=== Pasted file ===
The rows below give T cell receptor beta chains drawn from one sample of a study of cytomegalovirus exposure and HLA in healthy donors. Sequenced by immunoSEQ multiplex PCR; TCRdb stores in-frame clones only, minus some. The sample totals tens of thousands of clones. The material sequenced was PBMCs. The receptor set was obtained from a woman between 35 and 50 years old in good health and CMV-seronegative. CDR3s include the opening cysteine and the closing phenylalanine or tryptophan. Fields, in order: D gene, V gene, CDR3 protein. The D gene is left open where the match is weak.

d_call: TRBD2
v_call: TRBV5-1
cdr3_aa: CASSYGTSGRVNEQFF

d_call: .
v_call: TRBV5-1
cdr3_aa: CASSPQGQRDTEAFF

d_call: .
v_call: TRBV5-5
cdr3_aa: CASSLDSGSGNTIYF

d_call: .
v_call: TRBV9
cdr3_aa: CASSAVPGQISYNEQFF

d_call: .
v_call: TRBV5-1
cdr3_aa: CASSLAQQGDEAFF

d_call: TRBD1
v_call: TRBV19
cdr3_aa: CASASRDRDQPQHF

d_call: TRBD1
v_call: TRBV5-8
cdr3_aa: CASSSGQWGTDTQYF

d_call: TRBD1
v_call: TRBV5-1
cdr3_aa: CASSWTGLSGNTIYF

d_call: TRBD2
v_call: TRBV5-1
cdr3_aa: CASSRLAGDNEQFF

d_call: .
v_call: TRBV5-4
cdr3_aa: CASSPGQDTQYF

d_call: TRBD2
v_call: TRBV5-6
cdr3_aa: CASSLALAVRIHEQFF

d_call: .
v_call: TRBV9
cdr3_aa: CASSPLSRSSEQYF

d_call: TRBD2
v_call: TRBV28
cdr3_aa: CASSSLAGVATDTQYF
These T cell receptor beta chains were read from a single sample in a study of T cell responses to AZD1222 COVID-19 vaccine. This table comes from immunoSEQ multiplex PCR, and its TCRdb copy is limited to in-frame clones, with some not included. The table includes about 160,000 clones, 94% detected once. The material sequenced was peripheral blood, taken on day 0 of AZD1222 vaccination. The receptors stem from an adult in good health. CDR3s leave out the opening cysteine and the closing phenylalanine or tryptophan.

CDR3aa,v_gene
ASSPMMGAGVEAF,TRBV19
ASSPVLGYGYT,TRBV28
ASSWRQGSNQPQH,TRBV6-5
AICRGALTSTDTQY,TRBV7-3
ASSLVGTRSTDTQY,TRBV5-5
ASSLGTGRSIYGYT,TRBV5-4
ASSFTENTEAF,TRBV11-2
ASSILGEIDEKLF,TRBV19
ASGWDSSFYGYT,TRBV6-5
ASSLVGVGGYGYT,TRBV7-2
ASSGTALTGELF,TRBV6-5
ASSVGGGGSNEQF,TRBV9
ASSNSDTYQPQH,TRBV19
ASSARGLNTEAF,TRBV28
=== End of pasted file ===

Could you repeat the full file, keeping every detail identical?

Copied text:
The rows below give T cell receptor beta chains drawn from one sample of a study of cytomegalovirus exposure and HLA in healthy donors. Sequenced by immunoSEQ multiplex PCR; TCRdb stores in-frame clones only, minus some. The sample totals tens of thousands of clones. The material sequenced was PBMCs. The receptor set was obtained from a woman between 35 and 50 years old in good health and CMV-seronegative. CDR3s include the opening cysteine and the closing phenylalanine or tryptophan. Fields, in order: D gene, V gene, CDR3 protein. The D gene is left open where the match is weak.

d_call: TRBD2
v_call: TRBV5-1
cdr3_aa: CASSYGTSGRVNEQFF

d_call: .
v_call: TRBV5-1
cdr3_aa: CASSPQGQRDTEAFF

d_call: .
v_call: TRBV5-5
cdr3_aa: CASSLDSGSGNTIYF

d_call: .
v_call: TRBV9
cdr3_aa: CASSAVPGQISYNEQFF

d_call: .
v_call: TRBV5-1
cdr3_aa: CASSLAQQGDEAFF

d_call: TRBD1
v_call: TRBV19
cdr3_aa: CASASRDRDQPQHF

d_call: TRBD1
v_call: TRBV5-8
cdr3_aa: CASSSGQWGTDTQYF

d_call: TRBD1
v_call: TRBV5-1
cdr3_aa: CASSWTGLSGNTIYF

d_call: TRBD2
v_call: TRBV5-1
cdr3_aa: CASSRLAGDNEQFF

d_call: .
v_call: TRBV5-4
cdr3_aa: CASSPGQDTQYF

d_call: TRBD2
v_call: TRBV5-6
cdr3_aa: CASSLALAVRIHEQFF

d_call: .
v_call: TRBV9
cdr3_aa: CASSPLSRSSEQYF

d_call: TRBD2
v_call: TRBV28
cdr3_aa: CASSSLAGVATDTQYF
These T cell receptor beta chains were read from a single sample in a study of T cell responses to AZD1222 COVID-19 vaccine. This table comes from immunoSEQ multiplex PCR, and its TCRdb copy is limited to in-frame clones, with some not included. The table includes about 160,000 clones, 94% detected once. The material sequenced was peripheral blood, taken on day 0 of AZD1222 vaccination. The receptors stem from an adult in good health. CDR3s leave out the opening cysteine and the closing phenylalanine or tryptophan.

CDR3aa,v_gene
ASSPMMGAGVEAF,TRBV19
ASSPVLGYGYT,TRBV28
ASSWRQGSNQPQH,TRBV6-5
AICRGALTSTDTQY,TRBV7-3
ASSLVGTRSTDTQY,TRBV5-5
ASSLGTGRSIYGYT,TRBV5-4
ASSFTENTEAF,TRBV11-2
ASSILGEIDEKLF,TRBV19
ASGWDSSFYGYT,TRBV6-5
ASSLVGVGGYGYT,TRBV7-2
ASSGTALTGELF,TRBV6-5
ASSVGGGGSNEQF,TRBV9
ASSNSDTYQPQH,TRBV19
ASSARGLNTEAF,TRBV28